Language is a form of power. It is far more than simply communication. Its usage, evolution and application can confer or limit power and status like other forms of influence, bet they physical or mental.
Thus, we have to take great care how we wield language, and jargon is no exception. One such jargony term that so many Americans seem to use without any concern for its range of meaning to different people is “small business”. And the reason I mention this term is because there are a whole host of assumptions that many of us make consciously and unconsciously that are germane to discussions of what is popularly viewed as “socially responsible” behavior.
If we were to poll 1,000 “average Americans” and ask them just a few questions on this subject, I wonder how they would respond. First instance, how about actually asking folks how they define “small business”. And since I am not aware of any such national poll, I will go on the record and assuming that many — if not a majority of those polled would essentially equate small businesses with “mom-and-pop” establishments — the kind of family-owned neighborhood business that many Americans are familiar whose childhood predated the ubiquity of national chains and other big-box retailers.
The reality is, according to the Small Business Administration (SBA), that the definition of “small business” is as opaque as the Beltway politics in which the SBA has struggled over the past half-century since its creation.
“Smallness”, to the federal government and thus most other public and private sector agencies and entities, depends on a number of factors including gross revenues, number of employees and industry in which the firm operates. However, the short-hand for those of us who worked in this arena on Capitol Hill was simply: if it had fewer than 500 employees, it was considered a small business. That may be fine with the NFIB, the GOP-leaning lobbying group that purports to defend the interests of Small Business America, but for the rest of us who think small ought not be based on comparisons with Wal-Mart, but how many fingers and toes you need to count a firm’s salaried employees.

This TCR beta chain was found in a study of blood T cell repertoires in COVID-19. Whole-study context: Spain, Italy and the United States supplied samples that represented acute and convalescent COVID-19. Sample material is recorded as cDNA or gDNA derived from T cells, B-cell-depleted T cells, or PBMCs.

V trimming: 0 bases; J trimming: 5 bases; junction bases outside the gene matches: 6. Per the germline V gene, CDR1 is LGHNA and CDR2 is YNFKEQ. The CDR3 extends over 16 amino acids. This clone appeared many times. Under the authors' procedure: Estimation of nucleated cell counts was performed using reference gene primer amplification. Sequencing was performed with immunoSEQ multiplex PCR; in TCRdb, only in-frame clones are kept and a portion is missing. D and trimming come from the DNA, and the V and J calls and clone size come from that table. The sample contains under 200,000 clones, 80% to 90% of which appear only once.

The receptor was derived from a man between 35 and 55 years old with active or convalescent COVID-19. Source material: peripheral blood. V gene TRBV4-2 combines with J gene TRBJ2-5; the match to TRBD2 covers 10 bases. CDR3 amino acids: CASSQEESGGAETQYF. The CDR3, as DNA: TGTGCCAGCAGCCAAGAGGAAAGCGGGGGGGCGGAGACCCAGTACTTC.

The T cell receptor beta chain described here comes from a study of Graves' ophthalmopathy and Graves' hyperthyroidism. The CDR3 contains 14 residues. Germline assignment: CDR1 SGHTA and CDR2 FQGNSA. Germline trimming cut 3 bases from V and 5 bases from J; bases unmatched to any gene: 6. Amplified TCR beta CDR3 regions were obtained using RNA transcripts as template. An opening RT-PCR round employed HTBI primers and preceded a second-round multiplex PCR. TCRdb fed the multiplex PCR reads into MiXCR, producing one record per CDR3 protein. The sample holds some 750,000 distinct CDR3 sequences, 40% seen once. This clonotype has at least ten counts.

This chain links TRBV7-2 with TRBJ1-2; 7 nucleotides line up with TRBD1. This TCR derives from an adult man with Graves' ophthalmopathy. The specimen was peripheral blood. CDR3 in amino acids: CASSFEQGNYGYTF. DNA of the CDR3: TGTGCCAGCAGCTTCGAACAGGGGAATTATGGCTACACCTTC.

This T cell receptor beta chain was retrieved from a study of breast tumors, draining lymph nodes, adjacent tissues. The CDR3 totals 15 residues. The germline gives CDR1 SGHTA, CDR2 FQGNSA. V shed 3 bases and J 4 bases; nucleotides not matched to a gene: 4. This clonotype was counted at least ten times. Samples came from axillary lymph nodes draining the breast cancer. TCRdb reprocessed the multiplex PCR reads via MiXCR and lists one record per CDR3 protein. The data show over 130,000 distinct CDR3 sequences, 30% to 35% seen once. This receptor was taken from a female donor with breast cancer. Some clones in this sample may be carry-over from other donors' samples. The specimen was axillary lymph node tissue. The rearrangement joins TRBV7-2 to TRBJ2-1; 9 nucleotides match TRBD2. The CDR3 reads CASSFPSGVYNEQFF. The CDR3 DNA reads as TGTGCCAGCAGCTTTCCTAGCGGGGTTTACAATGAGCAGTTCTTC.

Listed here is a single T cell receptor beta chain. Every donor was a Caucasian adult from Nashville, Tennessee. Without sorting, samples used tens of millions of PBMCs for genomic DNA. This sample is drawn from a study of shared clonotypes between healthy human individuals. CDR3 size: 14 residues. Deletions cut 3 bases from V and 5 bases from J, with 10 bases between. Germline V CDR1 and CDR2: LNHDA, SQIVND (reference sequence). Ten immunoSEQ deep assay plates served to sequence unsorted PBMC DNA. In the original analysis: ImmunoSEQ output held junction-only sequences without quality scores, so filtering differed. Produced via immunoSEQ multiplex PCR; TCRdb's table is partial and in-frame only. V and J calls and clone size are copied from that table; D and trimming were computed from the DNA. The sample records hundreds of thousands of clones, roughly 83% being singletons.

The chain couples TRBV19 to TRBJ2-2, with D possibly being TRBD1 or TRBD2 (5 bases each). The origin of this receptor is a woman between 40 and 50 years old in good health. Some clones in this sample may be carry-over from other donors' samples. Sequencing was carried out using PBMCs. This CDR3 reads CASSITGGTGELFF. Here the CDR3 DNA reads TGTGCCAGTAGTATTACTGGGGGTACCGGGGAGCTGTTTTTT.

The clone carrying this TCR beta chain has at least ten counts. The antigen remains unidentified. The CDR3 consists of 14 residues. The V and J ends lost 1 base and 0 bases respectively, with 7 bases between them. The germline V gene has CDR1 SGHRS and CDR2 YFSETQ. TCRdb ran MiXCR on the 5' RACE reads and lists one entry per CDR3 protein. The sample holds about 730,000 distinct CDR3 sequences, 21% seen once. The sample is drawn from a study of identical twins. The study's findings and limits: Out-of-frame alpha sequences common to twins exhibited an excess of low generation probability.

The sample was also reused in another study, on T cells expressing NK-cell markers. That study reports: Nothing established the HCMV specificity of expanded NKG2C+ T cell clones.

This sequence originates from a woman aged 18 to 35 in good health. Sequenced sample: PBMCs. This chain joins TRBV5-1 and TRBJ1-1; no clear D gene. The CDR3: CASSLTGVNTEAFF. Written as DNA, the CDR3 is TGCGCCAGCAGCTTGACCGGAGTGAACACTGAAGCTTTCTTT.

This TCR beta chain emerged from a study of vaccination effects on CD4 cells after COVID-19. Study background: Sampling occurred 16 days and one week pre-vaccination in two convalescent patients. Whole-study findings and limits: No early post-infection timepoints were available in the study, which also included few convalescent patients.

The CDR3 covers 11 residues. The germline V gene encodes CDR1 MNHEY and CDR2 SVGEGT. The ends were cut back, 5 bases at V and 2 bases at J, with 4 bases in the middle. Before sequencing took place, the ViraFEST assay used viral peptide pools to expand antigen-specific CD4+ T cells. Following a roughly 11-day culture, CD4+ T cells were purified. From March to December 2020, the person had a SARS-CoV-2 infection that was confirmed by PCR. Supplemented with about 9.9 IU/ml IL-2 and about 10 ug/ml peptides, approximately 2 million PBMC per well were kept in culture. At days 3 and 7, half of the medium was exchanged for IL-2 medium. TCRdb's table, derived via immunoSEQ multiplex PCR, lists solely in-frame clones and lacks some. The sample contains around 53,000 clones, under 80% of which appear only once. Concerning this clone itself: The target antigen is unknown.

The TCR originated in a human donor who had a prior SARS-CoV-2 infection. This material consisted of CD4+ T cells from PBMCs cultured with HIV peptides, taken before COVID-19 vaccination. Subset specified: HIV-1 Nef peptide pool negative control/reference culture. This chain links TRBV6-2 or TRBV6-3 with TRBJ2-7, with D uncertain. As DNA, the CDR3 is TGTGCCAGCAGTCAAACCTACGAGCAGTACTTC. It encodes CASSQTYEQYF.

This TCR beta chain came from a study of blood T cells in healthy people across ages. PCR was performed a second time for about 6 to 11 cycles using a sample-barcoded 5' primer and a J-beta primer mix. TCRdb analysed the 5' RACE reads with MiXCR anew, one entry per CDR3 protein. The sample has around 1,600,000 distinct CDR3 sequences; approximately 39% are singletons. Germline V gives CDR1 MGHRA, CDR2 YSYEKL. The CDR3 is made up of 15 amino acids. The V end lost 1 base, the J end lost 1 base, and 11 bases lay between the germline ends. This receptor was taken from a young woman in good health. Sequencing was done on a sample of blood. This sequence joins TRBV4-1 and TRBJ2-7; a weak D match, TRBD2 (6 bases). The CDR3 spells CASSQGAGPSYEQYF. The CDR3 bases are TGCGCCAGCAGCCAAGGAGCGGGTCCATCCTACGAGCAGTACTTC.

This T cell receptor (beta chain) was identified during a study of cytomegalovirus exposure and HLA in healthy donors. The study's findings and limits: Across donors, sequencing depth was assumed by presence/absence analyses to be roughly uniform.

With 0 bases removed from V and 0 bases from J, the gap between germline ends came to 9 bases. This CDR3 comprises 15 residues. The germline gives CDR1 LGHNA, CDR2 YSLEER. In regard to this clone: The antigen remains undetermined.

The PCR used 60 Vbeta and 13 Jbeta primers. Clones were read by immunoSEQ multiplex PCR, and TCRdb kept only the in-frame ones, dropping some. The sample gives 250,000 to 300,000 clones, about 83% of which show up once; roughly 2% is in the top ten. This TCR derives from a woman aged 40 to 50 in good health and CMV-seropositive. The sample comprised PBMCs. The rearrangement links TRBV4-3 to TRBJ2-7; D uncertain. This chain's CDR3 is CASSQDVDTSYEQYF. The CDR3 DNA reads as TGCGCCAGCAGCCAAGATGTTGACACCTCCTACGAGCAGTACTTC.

To most Americans, I suspect that 499 employees sounds like a pretty big number. In fact, a payroll of a $1 million or more seems fairly large in comparison to the local hardware store we patronized growing up or the candy store on the corner.
In that same proposed poll, I’d ask respondents which type of business would you expect to be more “socially responsible”: a transnational conglomerate or a local “small business”? I’ll go on a limb and predict that the majority of respondents would think that the latter would be more likely to be socially responsible — regardless of how individuals chose to define this attribute.
So, here’s the final question, above and beyond any poll, “How do we ensure that all the talk around promoting “small business” is actually focused on the local microenterprises most of us assume politicians, policy-makers, and pundits are referring to?”
This was meant to be a rhetorical question. But I feel compelled to simply say that we ought to just, well, . . . simply say what we mean in straight-forward language and with transparent assumptions versus using our words to suggest a notion we only hope the public will confuse for something else. Otherwise, the big business of “small business” advocacy will bear little fruit for the socially conscious.